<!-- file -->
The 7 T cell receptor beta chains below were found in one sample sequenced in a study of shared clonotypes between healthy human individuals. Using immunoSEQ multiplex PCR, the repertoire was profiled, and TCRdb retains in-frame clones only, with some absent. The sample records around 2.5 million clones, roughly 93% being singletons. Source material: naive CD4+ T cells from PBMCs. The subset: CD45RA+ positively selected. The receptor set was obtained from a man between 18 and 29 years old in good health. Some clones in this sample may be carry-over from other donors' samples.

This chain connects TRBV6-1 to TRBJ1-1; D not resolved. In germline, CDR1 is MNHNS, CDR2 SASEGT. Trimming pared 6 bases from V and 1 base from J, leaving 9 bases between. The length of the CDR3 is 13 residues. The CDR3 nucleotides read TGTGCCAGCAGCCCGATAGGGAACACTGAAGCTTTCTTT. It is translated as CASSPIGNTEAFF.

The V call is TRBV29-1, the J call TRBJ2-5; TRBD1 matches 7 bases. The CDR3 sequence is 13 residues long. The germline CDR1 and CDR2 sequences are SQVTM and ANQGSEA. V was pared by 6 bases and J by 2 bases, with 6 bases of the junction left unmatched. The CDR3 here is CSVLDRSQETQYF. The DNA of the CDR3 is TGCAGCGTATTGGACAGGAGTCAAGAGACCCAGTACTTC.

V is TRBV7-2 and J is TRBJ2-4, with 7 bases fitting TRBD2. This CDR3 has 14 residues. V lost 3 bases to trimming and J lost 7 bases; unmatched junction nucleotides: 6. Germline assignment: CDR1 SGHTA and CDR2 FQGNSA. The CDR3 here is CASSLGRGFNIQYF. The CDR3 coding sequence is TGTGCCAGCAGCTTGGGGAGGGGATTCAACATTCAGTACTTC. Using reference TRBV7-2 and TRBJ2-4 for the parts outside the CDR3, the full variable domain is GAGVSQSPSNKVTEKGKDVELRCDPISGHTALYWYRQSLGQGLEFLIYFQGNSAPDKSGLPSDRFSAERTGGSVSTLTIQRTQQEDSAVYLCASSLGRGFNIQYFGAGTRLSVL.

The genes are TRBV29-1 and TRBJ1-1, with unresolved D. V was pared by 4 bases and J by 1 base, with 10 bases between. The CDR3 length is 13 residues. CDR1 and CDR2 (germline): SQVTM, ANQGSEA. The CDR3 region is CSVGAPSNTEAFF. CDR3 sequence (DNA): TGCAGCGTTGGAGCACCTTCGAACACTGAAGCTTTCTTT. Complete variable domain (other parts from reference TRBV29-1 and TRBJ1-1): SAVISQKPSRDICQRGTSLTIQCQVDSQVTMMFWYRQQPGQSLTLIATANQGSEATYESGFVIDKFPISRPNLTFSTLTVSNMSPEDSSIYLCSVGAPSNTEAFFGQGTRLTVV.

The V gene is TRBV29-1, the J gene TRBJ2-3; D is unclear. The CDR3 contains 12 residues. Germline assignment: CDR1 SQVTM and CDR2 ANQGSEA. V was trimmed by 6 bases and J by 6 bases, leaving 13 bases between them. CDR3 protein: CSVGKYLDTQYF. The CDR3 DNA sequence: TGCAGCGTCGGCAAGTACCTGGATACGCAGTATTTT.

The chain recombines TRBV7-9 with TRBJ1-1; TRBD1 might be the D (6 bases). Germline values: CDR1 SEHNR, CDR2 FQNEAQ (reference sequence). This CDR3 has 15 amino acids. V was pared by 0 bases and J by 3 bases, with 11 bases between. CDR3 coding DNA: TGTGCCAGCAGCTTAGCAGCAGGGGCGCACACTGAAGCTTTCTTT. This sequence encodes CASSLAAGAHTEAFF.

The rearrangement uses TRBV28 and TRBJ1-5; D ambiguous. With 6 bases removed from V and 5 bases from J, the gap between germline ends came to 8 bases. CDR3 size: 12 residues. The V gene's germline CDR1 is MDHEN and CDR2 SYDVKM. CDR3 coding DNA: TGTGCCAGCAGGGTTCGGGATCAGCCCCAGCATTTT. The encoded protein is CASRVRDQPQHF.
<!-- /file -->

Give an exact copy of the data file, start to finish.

The 7 T cell receptor beta chains below were found in one sample sequenced in a study of shared clonotypes between healthy human individuals. Using immunoSEQ multiplex PCR, the repertoire was profiled, and TCRdb retains in-frame clones only, with some absent. The sample records around 2.5 million clones, roughly 93% being singletons. Source material: naive CD4+ T cells from PBMCs. The subset: CD45RA+ positively selected. The receptor set was obtained from a man between 18 and 29 years old in good health. Some clones in this sample may be carry-over from other donors' samples.

This chain connects TRBV6-1 to TRBJ1-1; D not resolved. In germline, CDR1 is MNHNS, CDR2 SASEGT. Trimming pared 6 bases from V and 1 base from J, leaving 9 bases between. The length of the CDR3 is 13 residues. The CDR3 nucleotides read TGTGCCAGCAGCCCGATAGGGAACACTGAAGCTTTCTTT. It is translated as CASSPIGNTEAFF.

The V call is TRBV29-1, the J call TRBJ2-5; TRBD1 matches 7 bases. The CDR3 sequence is 13 residues long. The germline CDR1 and CDR2 sequences are SQVTM and ANQGSEA. V was pared by 6 bases and J by 2 bases, with 6 bases of the junction left unmatched. The CDR3 here is CSVLDRSQETQYF. The DNA of the CDR3 is TGCAGCGTATTGGACAGGAGTCAAGAGACCCAGTACTTC.

V is TRBV7-2 and J is TRBJ2-4, with 7 bases fitting TRBD2. This CDR3 has 14 residues. V lost 3 bases to trimming and J lost 7 bases; unmatched junction nucleotides: 6. Germline assignment: CDR1 SGHTA and CDR2 FQGNSA. The CDR3 here is CASSLGRGFNIQYF. The CDR3 coding sequence is TGTGCCAGCAGCTTGGGGAGGGGATTCAACATTCAGTACTTC. Using reference TRBV7-2 and TRBJ2-4 for the parts outside the CDR3, the full variable domain is GAGVSQSPSNKVTEKGKDVELRCDPISGHTALYWYRQSLGQGLEFLIYFQGNSAPDKSGLPSDRFSAERTGGSVSTLTIQRTQQEDSAVYLCASSLGRGFNIQYFGAGTRLSVL.

The genes are TRBV29-1 and TRBJ1-1, with unresolved D. V was pared by 4 bases and J by 1 base, with 10 bases between. The CDR3 length is 13 residues. CDR1 and CDR2 (germline): SQVTM, ANQGSEA. The CDR3 region is CSVGAPSNTEAFF. CDR3 sequence (DNA): TGCAGCGTTGGAGCACCTTCGAACACTGAAGCTTTCTTT. Complete variable domain (other parts from reference TRBV29-1 and TRBJ1-1): SAVISQKPSRDICQRGTSLTIQCQVDSQVTMMFWYRQQPGQSLTLIATANQGSEATYESGFVIDKFPISRPNLTFSTLTVSNMSPEDSSIYLCSVGAPSNTEAFFGQGTRLTVV.

The V gene is TRBV29-1, the J gene TRBJ2-3; D is unclear. The CDR3 contains 12 residues. Germline assignment: CDR1 SQVTM and CDR2 ANQGSEA. V was trimmed by 6 bases and J by 6 bases, leaving 13 bases between them. CDR3 protein: CSVGKYLDTQYF. The CDR3 DNA sequence: TGCAGCGTCGGCAAGTACCTGGATACGCAGTATTTT.

The chain recombines TRBV7-9 with TRBJ1-1; TRBD1 might be the D (6 bases). Germline values: CDR1 SEHNR, CDR2 FQNEAQ (reference sequence). This CDR3 has 15 amino acids. V was pared by 0 bases and J by 3 bases, with 11 bases between. CDR3 coding DNA: TGTGCCAGCAGCTTAGCAGCAGGGGCGCACACTGAAGCTTTCTTT. This sequence encodes CASSLAAGAHTEAFF.

The rearrangement uses TRBV28 and TRBJ1-5; D ambiguous. With 6 bases removed from V and 5 bases from J, the gap between germline ends came to 8 bases. CDR3 size: 12 residues. The V gene's germline CDR1 is MDHEN and CDR2 SYDVKM. CDR3 coding DNA: TGTGCCAGCAGGGTTCGGGATCAGCCCCAGCATTTT. The encoded protein is CASRVRDQPQHF.